The University of New Hampshire Law Review


Sam Kalen


This Article urges a novel structure for marrying statutory construction and Chevron deference into a paradigm best described as contextualism. All too often jurists and scholars describe modern statutory construction as dominated by textualism. Textualism is too simplistic and obscures how invariably courts employ a contextualist analysis when construing language. Contextualism, not textualism, is—and always has been—the paradigm for statutory construction. Focusing on contextualism in lieu of textualism promotes an acute focus on what aids in construction a court is willing to entertain, and the Article illustrates that liberal and conservative judges alike employ a contextual analysis while they may volley over whether that analysis includes a consideration of an act’s legislative history or purpose. Chevron’s concentration on the residual effect of that endeavor, or what happens when those aids are insufficiently instructive to warrant deferring to an agency’s construction, wrested from a cloudy past an awkward articulation of deference. But it also shied away from signaling how the judicial review provisions of the Administrative Procedure Act would mesh with its announced formula.

This Article chronicles this history, exploring why Chevron surfaced as a loadstar, purportedly offering a formula for lawyers and courts to follow. It did so, though, with little apparent appreciation for nuance, or any pretense of resolving what was emerging in the field of statutory construction. The Article follows others in suggesting Chevron’s demise might not be too disruptive, adding why its loss might facilitate an appropriate awareness that statutory construction is an exercise in contextualism, with seemingly little lost if the APA properly administered materializes. If we accept how contextualism better reflects the path of statutory construction, lawyers and judges can be honest as they debate what and why they accept some aids in construction and not others. It also could signal how agency deference is a residual consequence of how we approach statutory construction. When uncertainty persists after whatever aids in construction a court considers, it seems only logical that an agency’s construction ought to be afforded considerable weight, if reasonable. After all, if reasonable it tilts the balance.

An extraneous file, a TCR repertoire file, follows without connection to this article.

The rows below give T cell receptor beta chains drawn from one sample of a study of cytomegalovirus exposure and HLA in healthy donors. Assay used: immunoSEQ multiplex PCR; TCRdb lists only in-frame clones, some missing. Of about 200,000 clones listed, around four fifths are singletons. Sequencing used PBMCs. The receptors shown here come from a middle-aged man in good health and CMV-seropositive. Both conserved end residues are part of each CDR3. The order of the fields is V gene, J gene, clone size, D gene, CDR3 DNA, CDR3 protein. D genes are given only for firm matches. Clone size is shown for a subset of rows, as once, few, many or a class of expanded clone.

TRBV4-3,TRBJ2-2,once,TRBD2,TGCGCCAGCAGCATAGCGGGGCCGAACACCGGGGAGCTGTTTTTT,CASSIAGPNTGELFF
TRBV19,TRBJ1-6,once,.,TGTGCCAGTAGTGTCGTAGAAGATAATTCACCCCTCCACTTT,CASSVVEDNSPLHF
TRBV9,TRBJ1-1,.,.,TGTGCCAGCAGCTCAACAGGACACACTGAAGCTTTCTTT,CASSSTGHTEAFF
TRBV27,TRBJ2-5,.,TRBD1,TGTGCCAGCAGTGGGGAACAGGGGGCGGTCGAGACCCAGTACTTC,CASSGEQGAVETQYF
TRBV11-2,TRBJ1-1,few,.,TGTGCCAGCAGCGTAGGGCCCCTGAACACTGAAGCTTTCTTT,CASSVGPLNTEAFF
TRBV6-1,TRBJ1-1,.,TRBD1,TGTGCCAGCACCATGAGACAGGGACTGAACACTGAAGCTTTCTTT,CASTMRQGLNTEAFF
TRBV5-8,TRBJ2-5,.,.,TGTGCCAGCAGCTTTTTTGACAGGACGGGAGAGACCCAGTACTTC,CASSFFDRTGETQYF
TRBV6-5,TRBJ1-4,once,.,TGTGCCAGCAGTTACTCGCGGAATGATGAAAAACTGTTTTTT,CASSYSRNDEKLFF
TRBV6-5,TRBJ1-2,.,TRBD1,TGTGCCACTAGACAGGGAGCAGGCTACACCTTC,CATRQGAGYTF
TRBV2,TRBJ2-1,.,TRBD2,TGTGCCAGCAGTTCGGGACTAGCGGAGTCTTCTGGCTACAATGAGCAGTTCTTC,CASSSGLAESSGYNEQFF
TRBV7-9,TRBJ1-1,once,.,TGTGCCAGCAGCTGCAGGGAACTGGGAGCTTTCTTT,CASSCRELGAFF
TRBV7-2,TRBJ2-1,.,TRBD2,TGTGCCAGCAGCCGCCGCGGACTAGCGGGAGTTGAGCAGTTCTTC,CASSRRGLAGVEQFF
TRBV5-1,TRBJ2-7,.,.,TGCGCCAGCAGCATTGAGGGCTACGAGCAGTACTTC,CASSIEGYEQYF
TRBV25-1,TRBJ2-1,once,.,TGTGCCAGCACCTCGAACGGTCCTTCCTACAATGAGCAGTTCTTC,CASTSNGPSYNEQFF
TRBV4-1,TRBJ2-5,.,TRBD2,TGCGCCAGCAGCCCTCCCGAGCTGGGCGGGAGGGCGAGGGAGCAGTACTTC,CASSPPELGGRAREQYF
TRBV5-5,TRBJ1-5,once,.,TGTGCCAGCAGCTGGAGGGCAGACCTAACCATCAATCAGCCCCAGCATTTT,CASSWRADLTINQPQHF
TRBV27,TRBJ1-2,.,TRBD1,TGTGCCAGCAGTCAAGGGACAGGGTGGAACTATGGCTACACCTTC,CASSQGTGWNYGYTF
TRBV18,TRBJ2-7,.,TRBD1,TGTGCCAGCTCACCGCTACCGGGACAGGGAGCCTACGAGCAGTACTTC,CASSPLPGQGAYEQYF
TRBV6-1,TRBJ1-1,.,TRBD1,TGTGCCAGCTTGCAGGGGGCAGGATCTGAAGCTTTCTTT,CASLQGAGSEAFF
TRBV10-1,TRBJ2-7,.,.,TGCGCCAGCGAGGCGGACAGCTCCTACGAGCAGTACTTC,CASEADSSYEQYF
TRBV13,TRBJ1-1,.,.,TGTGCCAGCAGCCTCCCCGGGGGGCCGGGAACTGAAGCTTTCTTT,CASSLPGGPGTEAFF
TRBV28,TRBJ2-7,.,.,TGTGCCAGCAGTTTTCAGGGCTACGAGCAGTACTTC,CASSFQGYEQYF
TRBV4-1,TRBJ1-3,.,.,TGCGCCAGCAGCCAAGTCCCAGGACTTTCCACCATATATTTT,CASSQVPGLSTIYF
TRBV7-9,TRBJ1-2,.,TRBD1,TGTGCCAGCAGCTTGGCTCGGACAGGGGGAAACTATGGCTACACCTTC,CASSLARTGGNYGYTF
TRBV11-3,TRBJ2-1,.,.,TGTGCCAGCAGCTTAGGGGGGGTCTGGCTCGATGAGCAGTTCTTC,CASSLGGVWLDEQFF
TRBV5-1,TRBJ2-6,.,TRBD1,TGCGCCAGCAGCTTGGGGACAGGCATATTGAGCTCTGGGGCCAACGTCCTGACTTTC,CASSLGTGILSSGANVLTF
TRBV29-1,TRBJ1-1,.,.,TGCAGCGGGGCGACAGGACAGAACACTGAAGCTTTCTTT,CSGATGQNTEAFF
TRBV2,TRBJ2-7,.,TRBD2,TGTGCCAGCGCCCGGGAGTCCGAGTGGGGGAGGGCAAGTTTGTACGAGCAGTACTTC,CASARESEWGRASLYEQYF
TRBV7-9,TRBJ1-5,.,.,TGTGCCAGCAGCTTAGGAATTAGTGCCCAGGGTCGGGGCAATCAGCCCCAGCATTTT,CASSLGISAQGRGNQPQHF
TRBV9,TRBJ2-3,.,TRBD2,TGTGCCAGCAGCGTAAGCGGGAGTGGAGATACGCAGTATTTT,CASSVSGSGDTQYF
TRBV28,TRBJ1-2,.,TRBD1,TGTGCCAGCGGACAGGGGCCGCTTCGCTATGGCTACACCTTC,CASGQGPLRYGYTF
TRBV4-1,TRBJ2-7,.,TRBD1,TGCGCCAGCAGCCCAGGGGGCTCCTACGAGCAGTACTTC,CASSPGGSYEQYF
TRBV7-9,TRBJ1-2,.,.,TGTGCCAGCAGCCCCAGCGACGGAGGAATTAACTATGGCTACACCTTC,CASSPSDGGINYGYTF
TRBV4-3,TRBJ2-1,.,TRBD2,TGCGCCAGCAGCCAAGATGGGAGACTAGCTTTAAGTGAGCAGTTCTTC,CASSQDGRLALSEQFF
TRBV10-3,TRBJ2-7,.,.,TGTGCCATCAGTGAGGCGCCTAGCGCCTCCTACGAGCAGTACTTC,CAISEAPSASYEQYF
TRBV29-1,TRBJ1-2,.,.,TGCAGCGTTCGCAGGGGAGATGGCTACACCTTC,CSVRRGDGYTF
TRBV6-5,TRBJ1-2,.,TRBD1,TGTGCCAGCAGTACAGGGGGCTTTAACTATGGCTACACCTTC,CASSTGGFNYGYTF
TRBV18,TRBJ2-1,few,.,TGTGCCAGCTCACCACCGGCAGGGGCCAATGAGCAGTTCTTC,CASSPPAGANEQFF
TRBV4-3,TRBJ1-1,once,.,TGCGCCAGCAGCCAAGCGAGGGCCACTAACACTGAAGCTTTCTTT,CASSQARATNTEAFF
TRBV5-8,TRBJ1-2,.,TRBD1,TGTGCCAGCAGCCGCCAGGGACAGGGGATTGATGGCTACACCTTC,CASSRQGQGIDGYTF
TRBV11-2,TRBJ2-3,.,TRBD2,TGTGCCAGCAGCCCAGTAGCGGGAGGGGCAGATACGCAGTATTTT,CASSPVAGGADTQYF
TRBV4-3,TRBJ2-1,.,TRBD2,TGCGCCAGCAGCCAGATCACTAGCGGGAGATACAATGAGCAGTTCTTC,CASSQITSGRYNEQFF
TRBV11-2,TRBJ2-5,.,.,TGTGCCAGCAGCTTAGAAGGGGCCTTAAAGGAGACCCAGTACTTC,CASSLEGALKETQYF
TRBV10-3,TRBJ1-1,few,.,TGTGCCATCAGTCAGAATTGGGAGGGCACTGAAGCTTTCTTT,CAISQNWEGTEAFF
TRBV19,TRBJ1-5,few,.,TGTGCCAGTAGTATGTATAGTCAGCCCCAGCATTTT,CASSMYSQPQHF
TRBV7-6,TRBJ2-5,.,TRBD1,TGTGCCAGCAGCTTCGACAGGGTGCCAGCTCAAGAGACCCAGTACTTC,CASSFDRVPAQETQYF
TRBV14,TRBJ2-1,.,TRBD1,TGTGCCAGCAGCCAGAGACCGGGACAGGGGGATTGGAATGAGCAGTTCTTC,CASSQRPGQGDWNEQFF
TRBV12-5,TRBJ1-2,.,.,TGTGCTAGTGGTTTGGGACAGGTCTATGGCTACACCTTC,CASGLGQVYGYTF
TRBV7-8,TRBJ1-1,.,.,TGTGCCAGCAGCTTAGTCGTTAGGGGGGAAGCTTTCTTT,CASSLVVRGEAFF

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Repository Citation

Sam Kalen, Refining Statutory Construction: Contextualism & Deference, 21 U.N.H. L. Rev. 261 (2023).

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